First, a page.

NFL officials say they would like the 2020 season to begin on Sept. 10, the date that was set for the first game of the year prior to the coronavirus pandemic. But the league’s leading doctor now says that such a timeframe will only be possible if widespread testing is available to players and team employees.

NFL doctor coronavirus
The NFL’s chief doctor says that widespread tests with rapid results will be necessary if the NFL wants to begin playing games in September. (Image: Sarah Stier/Getty)

NFL chief medical officer Dr. Allen Sills made his comments to NFL.com on Thursday, saying that there are a number of considerations that will determine when the league can begin play.

Sills: Many Outcomes Possible for 2020 Season

Sills made his remarks in response to statements from fellow league officials who said that the NFL remains focused on starting the season on time, if possible.

“I would say that’s everyone’s hope, that we are in a position to do that,” Sills told NFL.com. “But the reality is, none of us know those facts for certain right now. We hope and pray for the best and prepare for the worst, realizing that is one potential outcome that we will be back fully in business playing games as normal in front of fans on scheduled. But it’s certainly not the only outcome.”

The NFL schedule positions it better than most other leagues. The NBA and NHL were nearing their playoffs when the COVID-19 pandemic struck. Major League Baseball decided to push back it’s Opening Day – which would have originally taken place in late March – indefinitely. European soccer leagues were gearing up for their stretch runs when the virus shut down major sporting events across the continent.

Conversely, the NFL doesn’t begin preseason play until August. And while there is still great uncertainty when it comes to when the sports world will return to normal, a late-summer start seems much more realistic than any of the timelines facing other leagues.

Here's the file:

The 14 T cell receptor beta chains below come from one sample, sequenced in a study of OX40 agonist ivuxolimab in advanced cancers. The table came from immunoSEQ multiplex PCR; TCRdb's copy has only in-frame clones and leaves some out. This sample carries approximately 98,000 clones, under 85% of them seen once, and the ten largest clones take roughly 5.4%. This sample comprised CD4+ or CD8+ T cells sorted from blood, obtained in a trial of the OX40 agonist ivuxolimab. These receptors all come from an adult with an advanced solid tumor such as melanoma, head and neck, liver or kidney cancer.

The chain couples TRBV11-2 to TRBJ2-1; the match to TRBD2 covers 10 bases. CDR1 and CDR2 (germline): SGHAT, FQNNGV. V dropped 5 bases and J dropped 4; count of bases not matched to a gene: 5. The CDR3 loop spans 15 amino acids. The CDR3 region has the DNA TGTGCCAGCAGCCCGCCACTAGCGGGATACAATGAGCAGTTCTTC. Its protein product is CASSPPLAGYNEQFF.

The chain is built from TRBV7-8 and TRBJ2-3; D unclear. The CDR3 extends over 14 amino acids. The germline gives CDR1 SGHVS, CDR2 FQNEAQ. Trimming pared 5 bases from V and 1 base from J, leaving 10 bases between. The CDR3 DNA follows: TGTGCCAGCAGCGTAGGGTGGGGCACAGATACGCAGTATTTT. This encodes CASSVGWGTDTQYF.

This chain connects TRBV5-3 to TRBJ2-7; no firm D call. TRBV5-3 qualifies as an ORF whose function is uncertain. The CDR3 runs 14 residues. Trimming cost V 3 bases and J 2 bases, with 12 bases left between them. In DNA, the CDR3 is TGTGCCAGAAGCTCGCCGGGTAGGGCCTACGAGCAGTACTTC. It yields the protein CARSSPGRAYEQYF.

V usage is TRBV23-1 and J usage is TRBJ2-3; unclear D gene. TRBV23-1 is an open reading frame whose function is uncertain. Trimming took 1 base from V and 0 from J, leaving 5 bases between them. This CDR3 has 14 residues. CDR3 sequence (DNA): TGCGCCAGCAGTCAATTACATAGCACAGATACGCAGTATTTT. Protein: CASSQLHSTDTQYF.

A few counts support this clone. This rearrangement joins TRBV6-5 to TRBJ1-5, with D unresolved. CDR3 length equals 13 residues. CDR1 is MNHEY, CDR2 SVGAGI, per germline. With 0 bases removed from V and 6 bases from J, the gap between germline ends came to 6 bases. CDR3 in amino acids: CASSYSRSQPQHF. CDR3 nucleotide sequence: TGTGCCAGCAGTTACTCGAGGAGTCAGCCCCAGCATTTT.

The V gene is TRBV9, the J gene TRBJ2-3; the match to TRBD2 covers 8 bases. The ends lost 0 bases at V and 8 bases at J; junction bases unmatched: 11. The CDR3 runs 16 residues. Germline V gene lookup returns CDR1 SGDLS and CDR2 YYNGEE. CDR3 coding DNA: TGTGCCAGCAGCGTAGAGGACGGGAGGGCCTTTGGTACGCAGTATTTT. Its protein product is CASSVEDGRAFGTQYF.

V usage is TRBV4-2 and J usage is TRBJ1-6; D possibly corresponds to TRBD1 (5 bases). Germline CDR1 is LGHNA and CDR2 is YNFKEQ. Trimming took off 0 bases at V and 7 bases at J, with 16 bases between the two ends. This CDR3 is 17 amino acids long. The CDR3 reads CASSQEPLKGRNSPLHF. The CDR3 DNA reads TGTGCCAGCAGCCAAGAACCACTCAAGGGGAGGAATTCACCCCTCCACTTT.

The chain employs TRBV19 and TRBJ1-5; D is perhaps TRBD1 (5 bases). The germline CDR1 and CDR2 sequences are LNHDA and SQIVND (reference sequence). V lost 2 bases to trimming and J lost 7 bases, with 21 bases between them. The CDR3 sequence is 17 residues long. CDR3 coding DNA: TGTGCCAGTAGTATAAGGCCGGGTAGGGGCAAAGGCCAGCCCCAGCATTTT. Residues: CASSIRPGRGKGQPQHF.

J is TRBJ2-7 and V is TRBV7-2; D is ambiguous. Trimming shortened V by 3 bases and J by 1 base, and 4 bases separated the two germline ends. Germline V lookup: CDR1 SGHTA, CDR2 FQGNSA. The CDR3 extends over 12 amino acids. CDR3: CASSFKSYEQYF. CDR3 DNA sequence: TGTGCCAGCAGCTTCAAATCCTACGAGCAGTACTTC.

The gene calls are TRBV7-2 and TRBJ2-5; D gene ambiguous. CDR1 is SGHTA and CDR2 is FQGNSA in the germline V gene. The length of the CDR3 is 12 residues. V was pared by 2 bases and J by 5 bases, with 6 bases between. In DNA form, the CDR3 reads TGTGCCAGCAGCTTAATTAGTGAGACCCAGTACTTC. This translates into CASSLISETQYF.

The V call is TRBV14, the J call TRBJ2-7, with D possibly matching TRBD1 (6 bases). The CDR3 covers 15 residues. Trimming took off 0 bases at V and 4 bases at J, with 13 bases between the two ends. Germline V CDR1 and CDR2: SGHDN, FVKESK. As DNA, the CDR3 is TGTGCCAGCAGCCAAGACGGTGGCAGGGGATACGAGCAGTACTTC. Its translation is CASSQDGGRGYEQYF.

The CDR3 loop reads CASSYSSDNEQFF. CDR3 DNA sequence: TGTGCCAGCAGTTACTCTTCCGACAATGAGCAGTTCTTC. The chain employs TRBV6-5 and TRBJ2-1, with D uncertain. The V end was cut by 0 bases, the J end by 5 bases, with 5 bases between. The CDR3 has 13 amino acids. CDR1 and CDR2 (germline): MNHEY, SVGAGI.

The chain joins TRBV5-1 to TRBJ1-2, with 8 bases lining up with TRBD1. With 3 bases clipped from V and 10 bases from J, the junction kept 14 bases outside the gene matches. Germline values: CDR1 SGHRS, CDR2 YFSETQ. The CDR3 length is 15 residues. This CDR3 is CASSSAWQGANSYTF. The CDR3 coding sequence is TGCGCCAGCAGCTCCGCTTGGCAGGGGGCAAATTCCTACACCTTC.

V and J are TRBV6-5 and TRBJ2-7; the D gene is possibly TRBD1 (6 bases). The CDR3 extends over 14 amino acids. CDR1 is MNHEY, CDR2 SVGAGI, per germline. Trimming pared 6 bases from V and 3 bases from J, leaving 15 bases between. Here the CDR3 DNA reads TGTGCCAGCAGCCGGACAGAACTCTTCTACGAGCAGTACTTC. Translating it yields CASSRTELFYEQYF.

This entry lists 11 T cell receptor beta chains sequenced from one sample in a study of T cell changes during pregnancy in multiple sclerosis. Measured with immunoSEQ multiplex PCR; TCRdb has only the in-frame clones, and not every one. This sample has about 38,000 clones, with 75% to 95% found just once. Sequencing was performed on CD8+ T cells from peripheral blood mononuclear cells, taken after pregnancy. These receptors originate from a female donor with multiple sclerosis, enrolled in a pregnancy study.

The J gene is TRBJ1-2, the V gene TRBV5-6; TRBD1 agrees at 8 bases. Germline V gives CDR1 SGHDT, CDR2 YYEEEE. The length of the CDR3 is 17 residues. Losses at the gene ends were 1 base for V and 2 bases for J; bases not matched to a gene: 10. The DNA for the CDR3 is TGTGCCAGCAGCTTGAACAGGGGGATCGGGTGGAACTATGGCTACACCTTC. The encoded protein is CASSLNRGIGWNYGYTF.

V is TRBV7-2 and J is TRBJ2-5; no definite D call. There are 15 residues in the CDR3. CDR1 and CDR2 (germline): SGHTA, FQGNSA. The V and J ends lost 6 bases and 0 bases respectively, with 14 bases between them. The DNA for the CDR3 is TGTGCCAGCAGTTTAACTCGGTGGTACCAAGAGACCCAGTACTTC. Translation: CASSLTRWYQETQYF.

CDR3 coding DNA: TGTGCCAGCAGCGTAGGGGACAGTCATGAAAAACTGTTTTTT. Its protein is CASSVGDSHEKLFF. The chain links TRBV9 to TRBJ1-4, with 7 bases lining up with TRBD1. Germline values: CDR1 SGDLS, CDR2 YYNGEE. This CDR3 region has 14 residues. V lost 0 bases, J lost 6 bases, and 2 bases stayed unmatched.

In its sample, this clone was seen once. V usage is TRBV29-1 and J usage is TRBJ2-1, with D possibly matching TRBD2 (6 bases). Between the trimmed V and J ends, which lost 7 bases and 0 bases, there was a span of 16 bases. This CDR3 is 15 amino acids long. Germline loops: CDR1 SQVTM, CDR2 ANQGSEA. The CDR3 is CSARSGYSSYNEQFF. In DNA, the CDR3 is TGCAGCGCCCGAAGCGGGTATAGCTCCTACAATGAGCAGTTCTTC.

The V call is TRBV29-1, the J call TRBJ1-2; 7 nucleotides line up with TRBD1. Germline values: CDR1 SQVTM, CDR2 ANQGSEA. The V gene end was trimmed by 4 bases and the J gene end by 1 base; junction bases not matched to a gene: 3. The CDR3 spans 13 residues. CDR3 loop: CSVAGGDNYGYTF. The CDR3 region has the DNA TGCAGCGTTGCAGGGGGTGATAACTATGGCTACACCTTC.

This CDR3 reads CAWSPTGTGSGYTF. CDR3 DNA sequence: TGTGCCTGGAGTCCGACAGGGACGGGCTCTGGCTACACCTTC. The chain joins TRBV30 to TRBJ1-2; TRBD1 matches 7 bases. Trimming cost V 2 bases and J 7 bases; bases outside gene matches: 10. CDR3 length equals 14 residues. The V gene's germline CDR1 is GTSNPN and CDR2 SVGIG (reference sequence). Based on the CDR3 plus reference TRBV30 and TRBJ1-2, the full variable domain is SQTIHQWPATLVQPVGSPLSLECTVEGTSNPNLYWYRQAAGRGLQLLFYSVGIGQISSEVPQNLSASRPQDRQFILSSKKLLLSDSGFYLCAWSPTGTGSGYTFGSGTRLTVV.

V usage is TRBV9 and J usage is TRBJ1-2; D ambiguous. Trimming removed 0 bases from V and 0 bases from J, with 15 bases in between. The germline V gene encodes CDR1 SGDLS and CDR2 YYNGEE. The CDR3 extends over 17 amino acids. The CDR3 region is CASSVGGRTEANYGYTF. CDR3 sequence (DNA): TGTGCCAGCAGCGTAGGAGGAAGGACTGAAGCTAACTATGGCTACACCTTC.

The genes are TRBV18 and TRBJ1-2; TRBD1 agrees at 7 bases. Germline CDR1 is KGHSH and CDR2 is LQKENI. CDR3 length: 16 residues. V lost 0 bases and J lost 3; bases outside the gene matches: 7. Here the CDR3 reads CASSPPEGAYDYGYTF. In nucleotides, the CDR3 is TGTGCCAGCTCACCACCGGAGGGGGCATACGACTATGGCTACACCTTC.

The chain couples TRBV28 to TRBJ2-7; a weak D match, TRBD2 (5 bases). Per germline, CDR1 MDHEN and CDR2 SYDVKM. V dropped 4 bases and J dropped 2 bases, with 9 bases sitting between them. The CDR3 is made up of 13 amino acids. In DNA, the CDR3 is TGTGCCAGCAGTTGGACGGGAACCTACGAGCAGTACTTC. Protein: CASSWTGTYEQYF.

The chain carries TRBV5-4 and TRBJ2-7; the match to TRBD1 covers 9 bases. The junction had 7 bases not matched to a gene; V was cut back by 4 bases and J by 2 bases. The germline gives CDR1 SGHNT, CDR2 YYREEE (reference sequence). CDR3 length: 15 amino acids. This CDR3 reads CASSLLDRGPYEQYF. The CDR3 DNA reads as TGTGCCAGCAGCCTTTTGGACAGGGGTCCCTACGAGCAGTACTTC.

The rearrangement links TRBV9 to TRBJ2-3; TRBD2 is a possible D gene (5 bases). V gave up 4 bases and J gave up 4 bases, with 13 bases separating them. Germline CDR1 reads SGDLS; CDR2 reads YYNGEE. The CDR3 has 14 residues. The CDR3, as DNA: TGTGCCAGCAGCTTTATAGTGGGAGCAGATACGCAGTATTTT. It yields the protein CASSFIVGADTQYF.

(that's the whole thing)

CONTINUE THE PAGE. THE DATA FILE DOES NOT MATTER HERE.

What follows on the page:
NFL, Other Leagues Need Rapid Testing to Reopen

But the NFL will still have complications to navigate, even in a best-case scenario. For one, it’s possible that the United States will experience a lull in COVID-19 cases in the summer, only to see a resurgence in the fall. Secondly, even if cases of the virus are relatively rare, teams will need point-of-care testing with quick results to feel confident running activities in their arenas, something that isn’t available just yet.

“As long as we’re still in a place where, when a single individual tests positive for the virus, that you have to quarantine every single person who was in contact with them in any shape, form or fashion, then I don’t think you can begin to think about reopening a team sport,” Sills told NFL.com. “Because we’re going to have positive cases for a very long time.”

Without a vaccine, it’s also possible that NFL teams may have to play games in empty stadiums or in front of limited crowds, at least for some time. However, the NFL won’t have to make those decisions alone, Sills said.

“That decision will not be made in isolation,” Sills said. “The NFL will not be charting a course different than other professional sports, other parts of society – college sports, universities, businesses.”

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